Abianne Miller Falla & JennaDee Detro
Two sisters who grew up deep in the heart of Texas (literally) found a way to turn adversity into an exciting tea business. During the worst of the Texas drought, when their family cattle ranch was thinning the herd and every other plant withered in the heat, JennaDee Detro noticed that the Yaupon trees survived. Piecing together the ancient Native American herbal lore with new research into the benefits of brewing the leaves — like the traditional Camellia sinensis tea plant — inspired the two sisters to combine their talents and develop another family business on their ancestral land.
Yaupon tea embodies the goodness that the land produces for us. It’s natural. It’s stimulating. It’s delicious. It’s sustainable. It’s recognizing potential. It’s realizing that lives are being restored and transformed. At Cat Spring Tea, we are dedicated to sharing the goodness of yaupon tea. We are dedicated to creating jobs that change our employees lives for the good. We are dedicated to bringing the pure American goodness of yaupon tea to you.
When you enjoy a cup of yaupon tea, you’re experiencing the goodness of our community. It’s a community that’s redefining the experience of tea and returning to core American values. Join with us. Experience the pure American goodness of yaupon tea, from our family to yours.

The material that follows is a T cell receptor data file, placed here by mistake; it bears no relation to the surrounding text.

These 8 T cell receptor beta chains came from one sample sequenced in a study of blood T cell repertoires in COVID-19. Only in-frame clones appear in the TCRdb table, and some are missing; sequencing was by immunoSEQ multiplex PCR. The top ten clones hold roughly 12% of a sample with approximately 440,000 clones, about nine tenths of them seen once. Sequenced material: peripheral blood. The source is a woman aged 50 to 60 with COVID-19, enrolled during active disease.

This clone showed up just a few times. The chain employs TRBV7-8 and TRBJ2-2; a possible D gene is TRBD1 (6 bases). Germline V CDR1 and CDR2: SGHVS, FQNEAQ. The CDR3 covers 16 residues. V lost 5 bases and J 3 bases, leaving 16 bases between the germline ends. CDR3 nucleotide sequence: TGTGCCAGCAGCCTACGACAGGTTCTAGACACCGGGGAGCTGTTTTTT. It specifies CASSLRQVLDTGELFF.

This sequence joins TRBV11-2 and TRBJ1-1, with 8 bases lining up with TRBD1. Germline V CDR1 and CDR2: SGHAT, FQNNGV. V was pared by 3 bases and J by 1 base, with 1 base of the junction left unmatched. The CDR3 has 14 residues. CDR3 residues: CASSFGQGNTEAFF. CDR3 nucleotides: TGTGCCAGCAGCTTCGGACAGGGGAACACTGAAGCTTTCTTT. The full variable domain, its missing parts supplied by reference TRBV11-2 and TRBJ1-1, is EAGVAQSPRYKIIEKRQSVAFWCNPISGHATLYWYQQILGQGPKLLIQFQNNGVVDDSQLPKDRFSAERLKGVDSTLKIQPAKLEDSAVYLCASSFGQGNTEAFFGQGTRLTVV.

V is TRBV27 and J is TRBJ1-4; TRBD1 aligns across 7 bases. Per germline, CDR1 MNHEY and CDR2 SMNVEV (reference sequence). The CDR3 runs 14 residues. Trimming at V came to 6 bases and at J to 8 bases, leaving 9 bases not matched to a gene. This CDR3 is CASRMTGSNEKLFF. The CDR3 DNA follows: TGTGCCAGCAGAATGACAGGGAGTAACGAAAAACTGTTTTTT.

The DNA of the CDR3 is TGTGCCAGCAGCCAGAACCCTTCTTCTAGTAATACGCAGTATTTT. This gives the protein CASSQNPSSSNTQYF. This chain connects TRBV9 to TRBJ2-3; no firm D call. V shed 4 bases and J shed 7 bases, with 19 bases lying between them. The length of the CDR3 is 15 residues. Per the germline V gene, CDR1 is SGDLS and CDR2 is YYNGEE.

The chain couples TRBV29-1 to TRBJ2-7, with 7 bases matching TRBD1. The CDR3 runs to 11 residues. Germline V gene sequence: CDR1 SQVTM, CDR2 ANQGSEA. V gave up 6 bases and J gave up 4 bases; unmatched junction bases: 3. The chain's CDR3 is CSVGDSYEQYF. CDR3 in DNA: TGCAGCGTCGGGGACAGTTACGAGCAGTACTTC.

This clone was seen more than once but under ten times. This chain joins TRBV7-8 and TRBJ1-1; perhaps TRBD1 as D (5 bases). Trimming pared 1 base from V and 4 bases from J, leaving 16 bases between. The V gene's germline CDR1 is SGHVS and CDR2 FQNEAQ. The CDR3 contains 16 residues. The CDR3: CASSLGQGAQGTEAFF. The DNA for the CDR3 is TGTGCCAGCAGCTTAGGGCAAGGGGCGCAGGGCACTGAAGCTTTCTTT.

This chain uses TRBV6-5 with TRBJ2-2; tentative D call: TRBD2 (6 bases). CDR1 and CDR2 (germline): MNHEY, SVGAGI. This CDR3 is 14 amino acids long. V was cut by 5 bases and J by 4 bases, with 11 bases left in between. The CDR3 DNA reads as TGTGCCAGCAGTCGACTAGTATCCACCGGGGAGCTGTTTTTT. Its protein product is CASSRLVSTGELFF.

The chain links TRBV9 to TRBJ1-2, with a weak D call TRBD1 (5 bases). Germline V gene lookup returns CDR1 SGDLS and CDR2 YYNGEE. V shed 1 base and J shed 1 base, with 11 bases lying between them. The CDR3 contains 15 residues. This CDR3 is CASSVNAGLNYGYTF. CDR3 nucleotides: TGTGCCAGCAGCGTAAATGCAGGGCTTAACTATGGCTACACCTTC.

Articles About Cat Spring Tea:
- NPR’s Morning Edition – Here’s The Buzz On America’s Forgotten Native ‘Tea’ Plant
- Martha Stewart American Made
“Texas Tea”: Native North American Yaupon Tea
Podcast #9 is more about the spirit of brewed tea that includes botanicals other than Camellia sinensis. In this case, our guest interviewees grow Yaupon, a North American native* of the holly family similar to Yerbe Mate. The Yaupon plant is the only native species in North America that produces a caffeinated beverage and has a similar taste to the tea brewed from the Camellia leaf.
*Note: while there are Camellia sinensis tea farms in the US producing small artisan teas as well as larger commercial crops, these are not native.